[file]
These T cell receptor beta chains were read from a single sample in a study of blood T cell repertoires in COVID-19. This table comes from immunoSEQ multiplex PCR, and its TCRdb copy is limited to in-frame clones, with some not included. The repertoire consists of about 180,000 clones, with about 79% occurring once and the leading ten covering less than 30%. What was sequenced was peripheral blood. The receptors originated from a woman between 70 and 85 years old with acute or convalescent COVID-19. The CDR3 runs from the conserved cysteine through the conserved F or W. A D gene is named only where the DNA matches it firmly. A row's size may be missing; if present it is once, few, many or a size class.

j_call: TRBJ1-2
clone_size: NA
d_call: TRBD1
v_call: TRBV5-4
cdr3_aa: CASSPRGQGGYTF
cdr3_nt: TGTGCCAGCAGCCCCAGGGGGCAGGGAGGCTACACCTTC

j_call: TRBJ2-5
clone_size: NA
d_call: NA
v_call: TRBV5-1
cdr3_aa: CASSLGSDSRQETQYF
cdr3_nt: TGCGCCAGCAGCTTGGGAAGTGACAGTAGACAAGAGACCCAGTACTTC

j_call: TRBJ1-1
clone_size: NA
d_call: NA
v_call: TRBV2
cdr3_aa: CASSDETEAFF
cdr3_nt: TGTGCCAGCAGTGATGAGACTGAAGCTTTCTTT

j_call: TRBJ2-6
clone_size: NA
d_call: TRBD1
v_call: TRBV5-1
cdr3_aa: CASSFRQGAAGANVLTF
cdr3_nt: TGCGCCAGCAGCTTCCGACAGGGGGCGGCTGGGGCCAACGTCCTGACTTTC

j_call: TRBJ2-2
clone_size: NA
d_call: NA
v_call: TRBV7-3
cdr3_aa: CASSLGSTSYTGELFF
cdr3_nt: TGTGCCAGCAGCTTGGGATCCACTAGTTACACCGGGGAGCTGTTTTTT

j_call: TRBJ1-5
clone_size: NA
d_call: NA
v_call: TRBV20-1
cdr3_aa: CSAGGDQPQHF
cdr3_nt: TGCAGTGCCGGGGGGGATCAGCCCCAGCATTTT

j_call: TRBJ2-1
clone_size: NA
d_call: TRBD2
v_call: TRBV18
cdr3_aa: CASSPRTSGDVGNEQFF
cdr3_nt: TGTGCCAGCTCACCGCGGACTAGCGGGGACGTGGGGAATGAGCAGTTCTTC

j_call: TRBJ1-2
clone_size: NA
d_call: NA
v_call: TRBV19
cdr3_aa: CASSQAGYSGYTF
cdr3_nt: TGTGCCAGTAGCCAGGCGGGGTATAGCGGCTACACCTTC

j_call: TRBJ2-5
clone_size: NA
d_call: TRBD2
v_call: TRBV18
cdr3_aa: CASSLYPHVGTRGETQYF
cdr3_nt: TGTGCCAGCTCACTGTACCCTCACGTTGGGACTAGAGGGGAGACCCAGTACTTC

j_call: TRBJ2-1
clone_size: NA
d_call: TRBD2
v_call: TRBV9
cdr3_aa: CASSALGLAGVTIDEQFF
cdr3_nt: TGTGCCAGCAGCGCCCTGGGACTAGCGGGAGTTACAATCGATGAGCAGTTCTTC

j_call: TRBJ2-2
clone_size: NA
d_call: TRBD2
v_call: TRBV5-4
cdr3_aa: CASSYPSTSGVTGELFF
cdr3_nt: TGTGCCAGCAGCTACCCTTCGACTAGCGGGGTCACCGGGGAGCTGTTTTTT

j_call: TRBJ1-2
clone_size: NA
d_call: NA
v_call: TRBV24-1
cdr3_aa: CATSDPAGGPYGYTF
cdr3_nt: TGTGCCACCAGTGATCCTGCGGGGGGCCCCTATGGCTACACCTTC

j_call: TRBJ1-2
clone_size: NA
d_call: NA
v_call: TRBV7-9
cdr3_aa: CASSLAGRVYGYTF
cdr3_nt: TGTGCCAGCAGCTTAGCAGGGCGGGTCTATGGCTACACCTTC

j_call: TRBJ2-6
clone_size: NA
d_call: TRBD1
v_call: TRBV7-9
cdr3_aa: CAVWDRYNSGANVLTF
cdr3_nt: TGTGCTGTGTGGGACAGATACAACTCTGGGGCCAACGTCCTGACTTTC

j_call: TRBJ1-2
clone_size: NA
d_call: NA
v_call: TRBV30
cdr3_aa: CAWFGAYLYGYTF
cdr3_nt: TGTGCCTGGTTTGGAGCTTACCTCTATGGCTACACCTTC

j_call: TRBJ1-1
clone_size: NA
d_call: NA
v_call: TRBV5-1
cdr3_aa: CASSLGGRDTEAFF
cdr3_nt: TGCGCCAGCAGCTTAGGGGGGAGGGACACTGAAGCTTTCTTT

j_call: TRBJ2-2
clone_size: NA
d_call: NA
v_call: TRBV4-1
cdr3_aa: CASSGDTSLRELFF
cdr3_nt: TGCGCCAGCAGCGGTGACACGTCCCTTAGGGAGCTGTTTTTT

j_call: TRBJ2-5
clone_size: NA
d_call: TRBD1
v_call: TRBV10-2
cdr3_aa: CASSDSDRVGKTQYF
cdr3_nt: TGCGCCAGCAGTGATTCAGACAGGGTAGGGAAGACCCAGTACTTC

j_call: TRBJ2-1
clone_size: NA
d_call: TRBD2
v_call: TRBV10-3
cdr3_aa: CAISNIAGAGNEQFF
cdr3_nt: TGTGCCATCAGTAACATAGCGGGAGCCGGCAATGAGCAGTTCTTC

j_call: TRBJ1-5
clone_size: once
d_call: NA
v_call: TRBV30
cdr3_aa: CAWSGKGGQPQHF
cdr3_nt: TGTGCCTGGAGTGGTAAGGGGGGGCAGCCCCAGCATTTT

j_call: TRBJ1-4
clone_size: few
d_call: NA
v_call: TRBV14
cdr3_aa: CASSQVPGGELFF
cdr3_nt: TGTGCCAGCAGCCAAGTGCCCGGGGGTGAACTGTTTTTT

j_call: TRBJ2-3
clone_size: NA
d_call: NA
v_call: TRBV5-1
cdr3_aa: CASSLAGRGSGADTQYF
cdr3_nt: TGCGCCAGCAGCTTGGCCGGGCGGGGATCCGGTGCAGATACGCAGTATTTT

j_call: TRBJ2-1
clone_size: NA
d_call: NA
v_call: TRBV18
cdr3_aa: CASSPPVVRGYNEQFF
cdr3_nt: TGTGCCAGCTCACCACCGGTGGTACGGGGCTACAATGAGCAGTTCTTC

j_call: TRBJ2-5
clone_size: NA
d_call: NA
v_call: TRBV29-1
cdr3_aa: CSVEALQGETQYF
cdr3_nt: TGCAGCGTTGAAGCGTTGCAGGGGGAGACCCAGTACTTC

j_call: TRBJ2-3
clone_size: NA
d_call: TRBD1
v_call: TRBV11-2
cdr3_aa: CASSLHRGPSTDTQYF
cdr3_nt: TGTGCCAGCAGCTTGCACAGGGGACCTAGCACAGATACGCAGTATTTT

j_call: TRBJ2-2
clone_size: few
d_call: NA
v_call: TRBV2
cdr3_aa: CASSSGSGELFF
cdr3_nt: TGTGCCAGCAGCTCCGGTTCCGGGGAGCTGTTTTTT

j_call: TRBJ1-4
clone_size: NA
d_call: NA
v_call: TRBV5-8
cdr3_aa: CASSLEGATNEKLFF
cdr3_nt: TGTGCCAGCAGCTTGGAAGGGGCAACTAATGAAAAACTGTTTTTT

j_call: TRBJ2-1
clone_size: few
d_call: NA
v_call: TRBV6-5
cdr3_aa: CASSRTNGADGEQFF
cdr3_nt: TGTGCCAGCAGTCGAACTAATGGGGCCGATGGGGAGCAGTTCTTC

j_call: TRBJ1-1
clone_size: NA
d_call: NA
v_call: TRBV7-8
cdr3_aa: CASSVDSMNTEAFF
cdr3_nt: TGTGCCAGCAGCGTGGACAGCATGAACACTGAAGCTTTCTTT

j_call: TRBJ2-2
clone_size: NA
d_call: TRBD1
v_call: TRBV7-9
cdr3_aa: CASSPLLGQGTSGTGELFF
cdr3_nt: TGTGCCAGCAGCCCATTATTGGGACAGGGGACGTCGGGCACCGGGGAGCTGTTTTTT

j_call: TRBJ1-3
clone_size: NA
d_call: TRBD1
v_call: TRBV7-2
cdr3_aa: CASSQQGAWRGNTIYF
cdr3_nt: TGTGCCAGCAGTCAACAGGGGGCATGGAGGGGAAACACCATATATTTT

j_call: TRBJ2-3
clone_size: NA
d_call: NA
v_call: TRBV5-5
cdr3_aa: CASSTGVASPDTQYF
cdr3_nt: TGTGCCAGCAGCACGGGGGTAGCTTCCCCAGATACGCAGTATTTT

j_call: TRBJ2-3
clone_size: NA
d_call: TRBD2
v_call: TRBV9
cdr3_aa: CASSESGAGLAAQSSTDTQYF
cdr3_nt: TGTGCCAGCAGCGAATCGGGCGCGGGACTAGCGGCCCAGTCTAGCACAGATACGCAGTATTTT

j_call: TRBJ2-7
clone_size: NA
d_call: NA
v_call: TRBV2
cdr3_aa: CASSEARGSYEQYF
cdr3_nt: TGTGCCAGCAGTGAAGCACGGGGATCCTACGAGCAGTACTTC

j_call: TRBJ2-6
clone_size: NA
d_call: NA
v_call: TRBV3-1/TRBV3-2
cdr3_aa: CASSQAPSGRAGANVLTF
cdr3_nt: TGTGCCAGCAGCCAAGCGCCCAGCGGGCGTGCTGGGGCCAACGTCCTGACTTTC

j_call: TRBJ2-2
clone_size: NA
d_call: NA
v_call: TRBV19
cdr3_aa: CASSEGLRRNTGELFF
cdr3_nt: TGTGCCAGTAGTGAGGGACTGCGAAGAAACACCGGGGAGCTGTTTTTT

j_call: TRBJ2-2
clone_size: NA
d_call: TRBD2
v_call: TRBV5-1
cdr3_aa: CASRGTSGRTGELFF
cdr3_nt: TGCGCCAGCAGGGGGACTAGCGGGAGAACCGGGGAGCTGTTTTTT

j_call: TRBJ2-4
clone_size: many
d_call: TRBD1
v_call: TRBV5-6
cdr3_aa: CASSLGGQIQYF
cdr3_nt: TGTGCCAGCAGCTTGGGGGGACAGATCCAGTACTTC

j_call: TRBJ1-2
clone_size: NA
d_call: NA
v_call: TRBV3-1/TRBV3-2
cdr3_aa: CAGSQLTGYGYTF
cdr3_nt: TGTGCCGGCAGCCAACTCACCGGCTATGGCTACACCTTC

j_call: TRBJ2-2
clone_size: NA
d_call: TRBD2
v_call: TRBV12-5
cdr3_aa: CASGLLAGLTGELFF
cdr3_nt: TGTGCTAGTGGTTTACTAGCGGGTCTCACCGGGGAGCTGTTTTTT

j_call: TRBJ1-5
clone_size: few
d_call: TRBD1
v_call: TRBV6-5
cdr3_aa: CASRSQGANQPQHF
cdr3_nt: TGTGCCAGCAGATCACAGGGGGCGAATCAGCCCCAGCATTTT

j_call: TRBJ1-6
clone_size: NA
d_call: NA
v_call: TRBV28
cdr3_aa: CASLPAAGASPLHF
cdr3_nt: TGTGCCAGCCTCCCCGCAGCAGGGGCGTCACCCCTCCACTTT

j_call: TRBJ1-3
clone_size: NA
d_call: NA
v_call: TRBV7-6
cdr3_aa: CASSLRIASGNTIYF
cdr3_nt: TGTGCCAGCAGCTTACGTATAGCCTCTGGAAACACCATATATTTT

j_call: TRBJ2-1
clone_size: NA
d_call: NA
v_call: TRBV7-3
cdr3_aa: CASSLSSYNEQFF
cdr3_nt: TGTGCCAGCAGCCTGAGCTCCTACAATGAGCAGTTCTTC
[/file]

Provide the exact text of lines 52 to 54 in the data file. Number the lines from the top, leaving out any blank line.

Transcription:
d_call: TRBD2
v_call: TRBV18
cdr3_aa: CASSLYPHVGTRGETQYF